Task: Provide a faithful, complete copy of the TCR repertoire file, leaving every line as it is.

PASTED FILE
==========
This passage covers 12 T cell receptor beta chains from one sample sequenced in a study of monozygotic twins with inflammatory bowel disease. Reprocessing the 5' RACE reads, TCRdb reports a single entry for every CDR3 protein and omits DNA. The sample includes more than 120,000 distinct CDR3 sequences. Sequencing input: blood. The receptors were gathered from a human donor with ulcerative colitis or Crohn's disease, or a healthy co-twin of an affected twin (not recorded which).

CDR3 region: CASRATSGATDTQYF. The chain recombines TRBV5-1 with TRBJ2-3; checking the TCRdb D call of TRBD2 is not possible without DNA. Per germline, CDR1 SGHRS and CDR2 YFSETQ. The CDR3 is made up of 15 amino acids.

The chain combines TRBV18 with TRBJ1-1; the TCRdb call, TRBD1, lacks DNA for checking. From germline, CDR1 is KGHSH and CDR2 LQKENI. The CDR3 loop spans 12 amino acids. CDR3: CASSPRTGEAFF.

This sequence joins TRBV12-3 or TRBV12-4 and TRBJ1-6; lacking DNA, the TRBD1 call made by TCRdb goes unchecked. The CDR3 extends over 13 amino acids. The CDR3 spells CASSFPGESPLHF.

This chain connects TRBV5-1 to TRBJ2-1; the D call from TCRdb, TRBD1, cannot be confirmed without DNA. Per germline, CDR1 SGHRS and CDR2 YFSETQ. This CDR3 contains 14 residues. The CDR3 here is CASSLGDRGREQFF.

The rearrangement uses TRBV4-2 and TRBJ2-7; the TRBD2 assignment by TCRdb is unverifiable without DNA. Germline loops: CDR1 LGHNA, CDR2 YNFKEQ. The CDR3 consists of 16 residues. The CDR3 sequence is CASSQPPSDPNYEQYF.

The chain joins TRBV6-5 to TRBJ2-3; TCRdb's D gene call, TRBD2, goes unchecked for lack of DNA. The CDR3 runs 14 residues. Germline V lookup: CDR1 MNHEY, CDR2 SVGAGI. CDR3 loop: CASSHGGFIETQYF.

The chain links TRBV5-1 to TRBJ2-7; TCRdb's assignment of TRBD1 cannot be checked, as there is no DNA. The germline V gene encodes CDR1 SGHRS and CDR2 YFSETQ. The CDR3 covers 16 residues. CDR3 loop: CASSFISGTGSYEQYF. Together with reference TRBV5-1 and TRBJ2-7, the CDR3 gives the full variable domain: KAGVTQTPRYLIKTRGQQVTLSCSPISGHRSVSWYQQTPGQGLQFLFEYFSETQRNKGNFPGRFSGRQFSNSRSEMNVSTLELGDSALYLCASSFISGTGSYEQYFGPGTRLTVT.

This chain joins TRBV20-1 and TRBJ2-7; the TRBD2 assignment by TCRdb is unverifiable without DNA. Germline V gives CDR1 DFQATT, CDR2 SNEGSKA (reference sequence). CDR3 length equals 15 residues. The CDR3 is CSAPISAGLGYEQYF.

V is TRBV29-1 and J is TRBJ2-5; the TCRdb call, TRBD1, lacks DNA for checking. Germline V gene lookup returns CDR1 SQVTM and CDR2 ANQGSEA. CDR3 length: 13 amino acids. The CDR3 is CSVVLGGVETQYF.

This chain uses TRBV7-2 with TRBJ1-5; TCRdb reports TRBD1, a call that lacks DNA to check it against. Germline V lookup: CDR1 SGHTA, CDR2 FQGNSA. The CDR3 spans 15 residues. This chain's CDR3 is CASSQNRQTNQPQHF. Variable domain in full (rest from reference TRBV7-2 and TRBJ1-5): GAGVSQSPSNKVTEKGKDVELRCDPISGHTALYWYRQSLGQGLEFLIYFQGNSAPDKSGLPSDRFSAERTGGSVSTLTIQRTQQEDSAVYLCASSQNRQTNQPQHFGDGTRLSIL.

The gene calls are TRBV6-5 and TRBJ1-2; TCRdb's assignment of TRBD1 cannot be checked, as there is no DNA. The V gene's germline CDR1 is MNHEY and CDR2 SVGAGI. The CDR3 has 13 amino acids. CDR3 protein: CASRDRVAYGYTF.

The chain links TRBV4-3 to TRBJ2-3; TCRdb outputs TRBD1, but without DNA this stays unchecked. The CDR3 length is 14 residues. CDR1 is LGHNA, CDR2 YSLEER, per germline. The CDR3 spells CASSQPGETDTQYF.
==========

This passage covers 12 T cell receptor beta chains from one sample sequenced in a study of monozygotic twins with inflammatory bowel disease. Reprocessing the 5' RACE reads, TCRdb reports a single entry for every CDR3 protein and omits DNA. The sample includes more than 120,000 distinct CDR3 sequences. Sequencing input: blood. The receptors were gathered from a human donor with ulcerative colitis or Crohn's disease, or a healthy co-twin of an affected twin (not recorded which).

CDR3 region: CASRATSGATDTQYF. The chain recombines TRBV5-1 with TRBJ2-3; checking the TCRdb D call of TRBD2 is not possible without DNA. Per germline, CDR1 SGHRS and CDR2 YFSETQ. The CDR3 is made up of 15 amino acids.

The chain combines TRBV18 with TRBJ1-1; the TCRdb call, TRBD1, lacks DNA for checking. From germline, CDR1 is KGHSH and CDR2 LQKENI. The CDR3 loop spans 12 amino acids. CDR3: CASSPRTGEAFF.

This sequence joins TRBV12-3 or TRBV12-4 and TRBJ1-6; lacking DNA, the TRBD1 call made by TCRdb goes unchecked. The CDR3 extends over 13 amino acids. The CDR3 spells CASSFPGESPLHF.

This chain connects TRBV5-1 to TRBJ2-1; the D call from TCRdb, TRBD1, cannot be confirmed without DNA. Per germline, CDR1 SGHRS and CDR2 YFSETQ. This CDR3 contains 14 residues. The CDR3 here is CASSLGDRGREQFF.

The rearrangement uses TRBV4-2 and TRBJ2-7; the TRBD2 assignment by TCRdb is unverifiable without DNA. Germline loops: CDR1 LGHNA, CDR2 YNFKEQ. The CDR3 consists of 16 residues. The CDR3 sequence is CASSQPPSDPNYEQYF.

The chain joins TRBV6-5 to TRBJ2-3; TCRdb's D gene call, TRBD2, goes unchecked for lack of DNA. The CDR3 runs 14 residues. Germline V lookup: CDR1 MNHEY, CDR2 SVGAGI. CDR3 loop: CASSHGGFIETQYF.

The chain links TRBV5-1 to TRBJ2-7; TCRdb's assignment of TRBD1 cannot be checked, as there is no DNA. The germline V gene encodes CDR1 SGHRS and CDR2 YFSETQ. The CDR3 covers 16 residues. CDR3 loop: CASSFISGTGSYEQYF. Together with reference TRBV5-1 and TRBJ2-7, the CDR3 gives the full variable domain: KAGVTQTPRYLIKTRGQQVTLSCSPISGHRSVSWYQQTPGQGLQFLFEYFSETQRNKGNFPGRFSGRQFSNSRSEMNVSTLELGDSALYLCASSFISGTGSYEQYFGPGTRLTVT.

This chain joins TRBV20-1 and TRBJ2-7; the TRBD2 assignment by TCRdb is unverifiable without DNA. Germline V gives CDR1 DFQATT, CDR2 SNEGSKA (reference sequence). CDR3 length equals 15 residues. The CDR3 is CSAPISAGLGYEQYF.

V is TRBV29-1 and J is TRBJ2-5; the TCRdb call, TRBD1, lacks DNA for checking. Germline V gene lookup returns CDR1 SQVTM and CDR2 ANQGSEA. CDR3 length: 13 amino acids. The CDR3 is CSVVLGGVETQYF.

This chain uses TRBV7-2 with TRBJ1-5; TCRdb reports TRBD1, a call that lacks DNA to check it against. Germline V lookup: CDR1 SGHTA, CDR2 FQGNSA. The CDR3 spans 15 residues. This chain's CDR3 is CASSQNRQTNQPQHF. Variable domain in full (rest from reference TRBV7-2 and TRBJ1-5): GAGVSQSPSNKVTEKGKDVELRCDPISGHTALYWYRQSLGQGLEFLIYFQGNSAPDKSGLPSDRFSAERTGGSVSTLTIQRTQQEDSAVYLCASSQNRQTNQPQHFGDGTRLSIL.

The gene calls are TRBV6-5 and TRBJ1-2; TCRdb's assignment of TRBD1 cannot be checked, as there is no DNA. The V gene's germline CDR1 is MNHEY and CDR2 SVGAGI. The CDR3 has 13 amino acids. CDR3 protein: CASRDRVAYGYTF.

The chain links TRBV4-3 to TRBJ2-3; TCRdb outputs TRBD1, but without DNA this stays unchecked. The CDR3 length is 14 residues. CDR1 is LGHNA, CDR2 YSLEER, per germline. The CDR3 spells CASSQPGETDTQYF.